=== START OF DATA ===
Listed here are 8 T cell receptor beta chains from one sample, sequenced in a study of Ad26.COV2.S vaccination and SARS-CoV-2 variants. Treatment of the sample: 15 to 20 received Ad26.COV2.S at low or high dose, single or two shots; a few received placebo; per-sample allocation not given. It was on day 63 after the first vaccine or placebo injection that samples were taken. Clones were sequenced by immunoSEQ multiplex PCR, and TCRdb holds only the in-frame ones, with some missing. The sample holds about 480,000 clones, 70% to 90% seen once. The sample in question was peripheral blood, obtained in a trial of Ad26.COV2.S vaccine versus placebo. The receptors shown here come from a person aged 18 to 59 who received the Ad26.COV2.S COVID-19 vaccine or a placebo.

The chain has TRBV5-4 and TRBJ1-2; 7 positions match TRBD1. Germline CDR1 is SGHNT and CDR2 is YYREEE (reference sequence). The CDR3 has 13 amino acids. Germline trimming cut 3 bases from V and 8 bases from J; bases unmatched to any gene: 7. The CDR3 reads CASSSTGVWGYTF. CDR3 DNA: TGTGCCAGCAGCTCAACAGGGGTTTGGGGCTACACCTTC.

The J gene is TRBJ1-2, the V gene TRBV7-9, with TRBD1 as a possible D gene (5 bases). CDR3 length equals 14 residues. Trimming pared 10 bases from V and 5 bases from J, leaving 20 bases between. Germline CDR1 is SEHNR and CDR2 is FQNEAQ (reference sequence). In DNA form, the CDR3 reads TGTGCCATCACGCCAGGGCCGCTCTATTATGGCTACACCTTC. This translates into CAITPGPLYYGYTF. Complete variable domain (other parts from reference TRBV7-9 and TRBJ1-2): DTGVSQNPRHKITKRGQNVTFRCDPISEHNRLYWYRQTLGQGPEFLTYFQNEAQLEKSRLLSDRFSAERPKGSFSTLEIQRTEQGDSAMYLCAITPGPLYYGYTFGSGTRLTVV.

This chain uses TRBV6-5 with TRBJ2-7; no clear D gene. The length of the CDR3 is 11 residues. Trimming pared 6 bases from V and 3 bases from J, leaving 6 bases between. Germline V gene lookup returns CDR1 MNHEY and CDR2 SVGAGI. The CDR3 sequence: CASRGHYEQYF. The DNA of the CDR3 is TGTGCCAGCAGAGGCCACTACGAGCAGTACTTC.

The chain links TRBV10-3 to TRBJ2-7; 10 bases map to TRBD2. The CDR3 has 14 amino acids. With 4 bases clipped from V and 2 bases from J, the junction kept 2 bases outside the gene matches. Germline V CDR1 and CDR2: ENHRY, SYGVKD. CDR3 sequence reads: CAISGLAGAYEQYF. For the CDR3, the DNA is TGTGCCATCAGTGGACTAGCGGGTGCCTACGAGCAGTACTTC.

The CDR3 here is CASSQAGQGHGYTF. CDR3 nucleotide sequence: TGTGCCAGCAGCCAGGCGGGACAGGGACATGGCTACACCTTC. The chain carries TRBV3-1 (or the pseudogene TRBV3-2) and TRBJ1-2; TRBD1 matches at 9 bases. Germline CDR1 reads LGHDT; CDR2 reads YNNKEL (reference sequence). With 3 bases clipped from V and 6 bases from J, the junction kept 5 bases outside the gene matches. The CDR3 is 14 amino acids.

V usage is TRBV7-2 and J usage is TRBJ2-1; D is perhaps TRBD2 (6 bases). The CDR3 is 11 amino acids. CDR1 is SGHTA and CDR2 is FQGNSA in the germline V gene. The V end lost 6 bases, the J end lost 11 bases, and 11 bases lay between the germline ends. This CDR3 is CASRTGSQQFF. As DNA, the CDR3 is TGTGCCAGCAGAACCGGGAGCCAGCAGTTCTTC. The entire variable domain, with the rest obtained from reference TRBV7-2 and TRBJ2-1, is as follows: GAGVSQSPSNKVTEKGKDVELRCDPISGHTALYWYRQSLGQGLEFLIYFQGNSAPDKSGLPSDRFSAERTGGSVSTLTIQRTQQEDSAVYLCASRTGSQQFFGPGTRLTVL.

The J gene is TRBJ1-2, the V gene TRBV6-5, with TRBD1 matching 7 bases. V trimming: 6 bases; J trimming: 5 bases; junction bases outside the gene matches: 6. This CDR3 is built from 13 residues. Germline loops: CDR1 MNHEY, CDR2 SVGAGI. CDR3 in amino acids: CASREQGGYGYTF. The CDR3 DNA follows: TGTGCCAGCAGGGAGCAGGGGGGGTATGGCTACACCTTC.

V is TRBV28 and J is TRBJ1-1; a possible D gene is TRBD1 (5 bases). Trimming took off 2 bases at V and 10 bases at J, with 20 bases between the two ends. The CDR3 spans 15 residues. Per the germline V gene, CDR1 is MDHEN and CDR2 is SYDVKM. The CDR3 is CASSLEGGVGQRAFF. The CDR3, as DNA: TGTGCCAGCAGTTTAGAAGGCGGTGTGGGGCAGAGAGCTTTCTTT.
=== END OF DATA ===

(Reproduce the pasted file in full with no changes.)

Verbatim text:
Listed here are 8 T cell receptor beta chains from one sample, sequenced in a study of Ad26.COV2.S vaccination and SARS-CoV-2 variants. Treatment of the sample: 15 to 20 received Ad26.COV2.S at low or high dose, single or two shots; a few received placebo; per-sample allocation not given. It was on day 63 after the first vaccine or placebo injection that samples were taken. Clones were sequenced by immunoSEQ multiplex PCR, and TCRdb holds only the in-frame ones, with some missing. The sample holds about 480,000 clones, 70% to 90% seen once. The sample in question was peripheral blood, obtained in a trial of Ad26.COV2.S vaccine versus placebo. The receptors shown here come from a person aged 18 to 59 who received the Ad26.COV2.S COVID-19 vaccine or a placebo.

The chain has TRBV5-4 and TRBJ1-2; 7 positions match TRBD1. Germline CDR1 is SGHNT and CDR2 is YYREEE (reference sequence). The CDR3 has 13 amino acids. Germline trimming cut 3 bases from V and 8 bases from J; bases unmatched to any gene: 7. The CDR3 reads CASSSTGVWGYTF. CDR3 DNA: TGTGCCAGCAGCTCAACAGGGGTTTGGGGCTACACCTTC.

The J gene is TRBJ1-2, the V gene TRBV7-9, with TRBD1 as a possible D gene (5 bases). CDR3 length equals 14 residues. Trimming pared 10 bases from V and 5 bases from J, leaving 20 bases between. Germline CDR1 is SEHNR and CDR2 is FQNEAQ (reference sequence). In DNA form, the CDR3 reads TGTGCCATCACGCCAGGGCCGCTCTATTATGGCTACACCTTC. This translates into CAITPGPLYYGYTF. Complete variable domain (other parts from reference TRBV7-9 and TRBJ1-2): DTGVSQNPRHKITKRGQNVTFRCDPISEHNRLYWYRQTLGQGPEFLTYFQNEAQLEKSRLLSDRFSAERPKGSFSTLEIQRTEQGDSAMYLCAITPGPLYYGYTFGSGTRLTVV.

This chain uses TRBV6-5 with TRBJ2-7; no clear D gene. The length of the CDR3 is 11 residues. Trimming pared 6 bases from V and 3 bases from J, leaving 6 bases between. Germline V gene lookup returns CDR1 MNHEY and CDR2 SVGAGI. The CDR3 sequence: CASRGHYEQYF. The DNA of the CDR3 is TGTGCCAGCAGAGGCCACTACGAGCAGTACTTC.

The chain links TRBV10-3 to TRBJ2-7; 10 bases map to TRBD2. The CDR3 has 14 amino acids. With 4 bases clipped from V and 2 bases from J, the junction kept 2 bases outside the gene matches. Germline V CDR1 and CDR2: ENHRY, SYGVKD. CDR3 sequence reads: CAISGLAGAYEQYF. For the CDR3, the DNA is TGTGCCATCAGTGGACTAGCGGGTGCCTACGAGCAGTACTTC.

The CDR3 here is CASSQAGQGHGYTF. CDR3 nucleotide sequence: TGTGCCAGCAGCCAGGCGGGACAGGGACATGGCTACACCTTC. The chain carries TRBV3-1 (or the pseudogene TRBV3-2) and TRBJ1-2; TRBD1 matches at 9 bases. Germline CDR1 reads LGHDT; CDR2 reads YNNKEL (reference sequence). With 3 bases clipped from V and 6 bases from J, the junction kept 5 bases outside the gene matches. The CDR3 is 14 amino acids.

V usage is TRBV7-2 and J usage is TRBJ2-1; D is perhaps TRBD2 (6 bases). The CDR3 is 11 amino acids. CDR1 is SGHTA and CDR2 is FQGNSA in the germline V gene. The V end lost 6 bases, the J end lost 11 bases, and 11 bases lay between the germline ends. This CDR3 is CASRTGSQQFF. As DNA, the CDR3 is TGTGCCAGCAGAACCGGGAGCCAGCAGTTCTTC. The entire variable domain, with the rest obtained from reference TRBV7-2 and TRBJ2-1, is as follows: GAGVSQSPSNKVTEKGKDVELRCDPISGHTALYWYRQSLGQGLEFLIYFQGNSAPDKSGLPSDRFSAERTGGSVSTLTIQRTQQEDSAVYLCASRTGSQQFFGPGTRLTVL.

The J gene is TRBJ1-2, the V gene TRBV6-5, with TRBD1 matching 7 bases. V trimming: 6 bases; J trimming: 5 bases; junction bases outside the gene matches: 6. This CDR3 is built from 13 residues. Germline loops: CDR1 MNHEY, CDR2 SVGAGI. CDR3 in amino acids: CASREQGGYGYTF. The CDR3 DNA follows: TGTGCCAGCAGGGAGCAGGGGGGGTATGGCTACACCTTC.

V is TRBV28 and J is TRBJ1-1; a possible D gene is TRBD1 (5 bases). Trimming took off 2 bases at V and 10 bases at J, with 20 bases between the two ends. The CDR3 spans 15 residues. Per the germline V gene, CDR1 is MDHEN and CDR2 is SYDVKM. The CDR3 is CASSLEGGVGQRAFF. The CDR3, as DNA: TGTGCCAGCAGTTTAGAAGGCGGTGTGGGGCAGAGAGCTTTCTTT.